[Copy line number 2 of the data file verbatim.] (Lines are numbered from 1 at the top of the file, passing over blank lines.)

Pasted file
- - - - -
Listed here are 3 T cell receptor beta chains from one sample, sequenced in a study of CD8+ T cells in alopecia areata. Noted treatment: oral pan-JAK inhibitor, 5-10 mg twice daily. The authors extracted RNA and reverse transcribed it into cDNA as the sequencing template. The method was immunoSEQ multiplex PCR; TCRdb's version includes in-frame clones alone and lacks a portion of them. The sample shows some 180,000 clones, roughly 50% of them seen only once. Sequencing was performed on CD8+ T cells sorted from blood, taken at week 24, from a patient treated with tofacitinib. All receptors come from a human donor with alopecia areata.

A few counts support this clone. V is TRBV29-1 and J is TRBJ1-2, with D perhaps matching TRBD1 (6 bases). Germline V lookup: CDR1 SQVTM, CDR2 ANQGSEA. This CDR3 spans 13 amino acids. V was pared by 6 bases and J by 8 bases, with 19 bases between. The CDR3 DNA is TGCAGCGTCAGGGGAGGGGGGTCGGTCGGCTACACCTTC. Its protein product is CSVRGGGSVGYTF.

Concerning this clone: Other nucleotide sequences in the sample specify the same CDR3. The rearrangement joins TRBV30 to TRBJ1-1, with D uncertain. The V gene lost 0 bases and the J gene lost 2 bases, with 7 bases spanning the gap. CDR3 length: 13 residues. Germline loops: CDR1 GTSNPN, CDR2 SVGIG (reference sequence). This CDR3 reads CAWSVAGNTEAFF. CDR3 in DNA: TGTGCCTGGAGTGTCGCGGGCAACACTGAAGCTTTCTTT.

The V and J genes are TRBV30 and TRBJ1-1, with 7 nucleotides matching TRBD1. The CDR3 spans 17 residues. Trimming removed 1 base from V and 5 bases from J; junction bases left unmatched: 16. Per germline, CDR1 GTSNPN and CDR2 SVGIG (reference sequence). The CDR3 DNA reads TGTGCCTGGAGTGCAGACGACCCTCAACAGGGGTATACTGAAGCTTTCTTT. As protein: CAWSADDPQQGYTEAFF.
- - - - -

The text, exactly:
A few counts support this clone. V is TRBV29-1 and J is TRBJ1-2, with D perhaps matching TRBD1 (6 bases). Germline V lookup: CDR1 SQVTM, CDR2 ANQGSEA. This CDR3 spans 13 amino acids. V was pared by 6 bases and J by 8 bases, with 19 bases between. The CDR3 DNA is TGCAGCGTCAGGGGAGGGGGGTCGGTCGGCTACACCTTC. Its protein product is CSVRGGGSVGYTF.